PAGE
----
Named for its optimal planting date of Oct. 15, the onion was developed by Leonard Pike, endowed professor emeritus and former horticulture professor at Texas A&M’s College of Agriculture and Life Sciences. The 1015 onion stems from the Texas Grano 502, an onion variety that can trace its roots back to Spain. Pike’s work focused on crossing onion varieties to increase the storage ability and create an onion more resistant to pink root disease. He was able to isolate a chemical called pyruvate that can cause tears in onions and minimize its presence in the 1015 onion.
Released in 1983, the 1015 onion is now grown throughout the Rio Grande Valley in South Texas; onions are the leading vegetable crop produced in Texas, and the state adopted the sweet onion as its official state vegetable in 1997.
The project started out just for fun: Leonard Pike, endowed professor emeritus and former horticulture professor at Texas A&M’s College of Agriculture and Life Sciences, set out to create a carrot that bucked its usual orange color for a hue far more pleasing to an Aggie — maroon. The result, however, wasn’t only Aggie-friendly, but it also was a better-tasting, healthier carrot.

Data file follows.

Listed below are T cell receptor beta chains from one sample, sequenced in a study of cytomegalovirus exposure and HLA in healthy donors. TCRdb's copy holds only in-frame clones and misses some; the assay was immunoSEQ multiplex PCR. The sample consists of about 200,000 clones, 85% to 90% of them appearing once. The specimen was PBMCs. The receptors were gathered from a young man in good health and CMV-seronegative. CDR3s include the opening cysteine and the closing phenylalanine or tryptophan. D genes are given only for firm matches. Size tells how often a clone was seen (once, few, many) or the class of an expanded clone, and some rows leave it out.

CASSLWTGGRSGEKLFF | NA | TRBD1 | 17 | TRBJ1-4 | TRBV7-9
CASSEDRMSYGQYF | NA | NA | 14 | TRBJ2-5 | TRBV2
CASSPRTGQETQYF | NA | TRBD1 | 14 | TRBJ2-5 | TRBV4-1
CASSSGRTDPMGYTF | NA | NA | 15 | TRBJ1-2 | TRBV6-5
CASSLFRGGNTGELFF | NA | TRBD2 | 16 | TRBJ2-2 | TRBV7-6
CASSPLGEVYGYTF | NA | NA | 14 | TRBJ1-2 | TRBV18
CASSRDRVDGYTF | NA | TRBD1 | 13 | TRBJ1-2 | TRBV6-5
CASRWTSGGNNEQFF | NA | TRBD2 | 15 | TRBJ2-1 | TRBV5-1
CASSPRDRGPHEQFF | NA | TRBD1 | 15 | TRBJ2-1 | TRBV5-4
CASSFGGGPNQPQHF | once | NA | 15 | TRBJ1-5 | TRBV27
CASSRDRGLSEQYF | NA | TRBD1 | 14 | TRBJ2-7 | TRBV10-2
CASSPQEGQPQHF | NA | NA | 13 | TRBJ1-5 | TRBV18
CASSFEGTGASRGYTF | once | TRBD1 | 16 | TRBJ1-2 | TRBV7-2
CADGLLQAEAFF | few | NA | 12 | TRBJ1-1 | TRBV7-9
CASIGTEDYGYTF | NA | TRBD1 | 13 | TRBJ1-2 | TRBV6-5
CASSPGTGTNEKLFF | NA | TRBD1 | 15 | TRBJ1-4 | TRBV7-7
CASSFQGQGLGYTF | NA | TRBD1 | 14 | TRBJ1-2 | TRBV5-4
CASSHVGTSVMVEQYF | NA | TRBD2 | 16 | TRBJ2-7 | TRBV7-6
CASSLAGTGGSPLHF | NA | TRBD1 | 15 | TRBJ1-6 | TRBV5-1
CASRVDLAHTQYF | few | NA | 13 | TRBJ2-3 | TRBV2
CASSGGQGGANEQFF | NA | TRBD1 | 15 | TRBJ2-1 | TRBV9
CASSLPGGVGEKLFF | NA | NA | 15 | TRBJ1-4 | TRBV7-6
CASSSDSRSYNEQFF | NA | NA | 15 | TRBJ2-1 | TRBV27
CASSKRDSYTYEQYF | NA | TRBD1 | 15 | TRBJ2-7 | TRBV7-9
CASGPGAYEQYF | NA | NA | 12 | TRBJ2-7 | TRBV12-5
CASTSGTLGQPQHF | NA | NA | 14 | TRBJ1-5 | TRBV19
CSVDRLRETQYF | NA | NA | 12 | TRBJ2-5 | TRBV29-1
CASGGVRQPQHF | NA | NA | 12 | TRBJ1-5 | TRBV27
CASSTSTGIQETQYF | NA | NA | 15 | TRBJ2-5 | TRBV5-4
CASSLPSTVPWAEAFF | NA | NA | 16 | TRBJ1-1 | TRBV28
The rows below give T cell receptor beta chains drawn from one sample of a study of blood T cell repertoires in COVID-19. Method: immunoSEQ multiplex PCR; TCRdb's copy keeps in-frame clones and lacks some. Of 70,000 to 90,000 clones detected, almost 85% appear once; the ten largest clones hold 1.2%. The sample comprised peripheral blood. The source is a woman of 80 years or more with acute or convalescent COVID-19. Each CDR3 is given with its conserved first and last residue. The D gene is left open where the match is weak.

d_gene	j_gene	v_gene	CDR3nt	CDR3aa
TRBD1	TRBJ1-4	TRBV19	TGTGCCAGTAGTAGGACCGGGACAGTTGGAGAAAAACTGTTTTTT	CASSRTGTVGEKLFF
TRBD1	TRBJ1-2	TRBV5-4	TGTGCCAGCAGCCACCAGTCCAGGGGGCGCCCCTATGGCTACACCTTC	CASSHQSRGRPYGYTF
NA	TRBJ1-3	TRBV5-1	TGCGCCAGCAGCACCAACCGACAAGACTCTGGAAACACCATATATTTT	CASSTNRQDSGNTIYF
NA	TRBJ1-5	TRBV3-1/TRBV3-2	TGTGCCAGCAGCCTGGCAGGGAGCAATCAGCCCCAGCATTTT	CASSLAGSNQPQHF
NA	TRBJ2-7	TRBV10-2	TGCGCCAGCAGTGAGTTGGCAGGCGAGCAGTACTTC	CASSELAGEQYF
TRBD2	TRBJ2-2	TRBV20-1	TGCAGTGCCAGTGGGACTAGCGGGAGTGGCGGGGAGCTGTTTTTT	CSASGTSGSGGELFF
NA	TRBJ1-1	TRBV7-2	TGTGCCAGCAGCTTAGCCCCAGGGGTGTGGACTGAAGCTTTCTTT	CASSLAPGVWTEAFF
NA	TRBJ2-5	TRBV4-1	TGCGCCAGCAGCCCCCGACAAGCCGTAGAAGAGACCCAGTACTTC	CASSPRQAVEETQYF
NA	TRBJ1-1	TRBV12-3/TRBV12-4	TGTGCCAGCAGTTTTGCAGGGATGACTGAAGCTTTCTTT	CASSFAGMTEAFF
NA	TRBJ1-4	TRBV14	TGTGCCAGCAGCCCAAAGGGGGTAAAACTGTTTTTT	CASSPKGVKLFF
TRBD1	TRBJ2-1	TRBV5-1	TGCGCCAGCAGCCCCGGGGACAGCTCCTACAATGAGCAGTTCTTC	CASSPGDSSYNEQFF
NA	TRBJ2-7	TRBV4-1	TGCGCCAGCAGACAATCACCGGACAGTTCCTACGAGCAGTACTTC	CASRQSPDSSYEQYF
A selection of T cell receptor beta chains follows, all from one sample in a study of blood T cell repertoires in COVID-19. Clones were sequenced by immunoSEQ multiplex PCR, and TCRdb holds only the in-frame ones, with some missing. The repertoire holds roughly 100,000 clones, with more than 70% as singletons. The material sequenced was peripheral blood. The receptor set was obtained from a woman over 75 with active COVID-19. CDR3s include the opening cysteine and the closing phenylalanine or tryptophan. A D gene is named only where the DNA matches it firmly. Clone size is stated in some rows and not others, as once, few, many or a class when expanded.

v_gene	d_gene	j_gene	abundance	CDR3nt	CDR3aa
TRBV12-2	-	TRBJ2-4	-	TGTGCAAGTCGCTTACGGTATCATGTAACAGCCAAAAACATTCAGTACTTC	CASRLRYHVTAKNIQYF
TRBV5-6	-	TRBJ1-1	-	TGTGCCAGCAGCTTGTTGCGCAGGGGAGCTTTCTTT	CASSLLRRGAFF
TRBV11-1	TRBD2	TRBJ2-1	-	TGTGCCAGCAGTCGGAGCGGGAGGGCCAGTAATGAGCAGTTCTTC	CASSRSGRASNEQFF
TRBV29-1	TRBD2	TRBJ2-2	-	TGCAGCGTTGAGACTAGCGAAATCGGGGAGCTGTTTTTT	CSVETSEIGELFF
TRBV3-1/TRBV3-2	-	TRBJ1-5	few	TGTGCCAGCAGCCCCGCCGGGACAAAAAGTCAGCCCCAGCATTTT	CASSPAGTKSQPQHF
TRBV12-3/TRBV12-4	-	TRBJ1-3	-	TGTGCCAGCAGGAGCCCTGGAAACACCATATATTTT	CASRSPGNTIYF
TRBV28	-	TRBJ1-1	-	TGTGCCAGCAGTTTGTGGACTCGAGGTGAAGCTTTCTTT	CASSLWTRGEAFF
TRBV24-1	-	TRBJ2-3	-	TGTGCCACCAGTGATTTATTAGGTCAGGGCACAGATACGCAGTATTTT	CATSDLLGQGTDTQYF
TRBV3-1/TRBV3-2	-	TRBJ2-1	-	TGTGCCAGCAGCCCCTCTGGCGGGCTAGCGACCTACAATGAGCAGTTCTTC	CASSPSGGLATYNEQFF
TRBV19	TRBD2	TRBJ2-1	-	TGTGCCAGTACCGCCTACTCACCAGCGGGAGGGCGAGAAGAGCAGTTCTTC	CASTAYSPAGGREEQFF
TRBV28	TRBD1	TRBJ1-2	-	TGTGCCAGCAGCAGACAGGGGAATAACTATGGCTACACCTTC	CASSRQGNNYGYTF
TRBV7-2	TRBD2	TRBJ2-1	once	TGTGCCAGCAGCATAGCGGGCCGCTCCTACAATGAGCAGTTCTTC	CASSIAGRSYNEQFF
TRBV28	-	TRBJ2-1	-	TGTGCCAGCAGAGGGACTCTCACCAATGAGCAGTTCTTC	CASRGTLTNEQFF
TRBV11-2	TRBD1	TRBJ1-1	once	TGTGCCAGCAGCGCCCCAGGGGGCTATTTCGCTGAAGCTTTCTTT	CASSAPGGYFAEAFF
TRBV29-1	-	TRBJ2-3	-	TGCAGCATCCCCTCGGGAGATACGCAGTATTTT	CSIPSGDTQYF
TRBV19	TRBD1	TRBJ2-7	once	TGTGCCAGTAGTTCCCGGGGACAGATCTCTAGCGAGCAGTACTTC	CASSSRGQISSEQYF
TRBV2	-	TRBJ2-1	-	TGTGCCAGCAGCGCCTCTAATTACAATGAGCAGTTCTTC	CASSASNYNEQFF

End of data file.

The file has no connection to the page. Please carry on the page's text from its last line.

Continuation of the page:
The maroon carrot, which Pike dubbed the BetaSweet, contains nearly 40 percent more beta-carotene than a traditional carrot, which contributes to healthy hair, eyes and smooth skin. The maroon color of the carrot plays an important role, too. The color comes from anthocyan, an antioxidant found in eggplants, currants, and black grapes that reduces blood pressure and helps in the prevention of cancer and heart attacks. And of course, the BetaSweet tastes good, too — it is sweeter and juicer than a conventional carrot, as well as being easier to chew. Learn more about maroon BetaSweet carrots.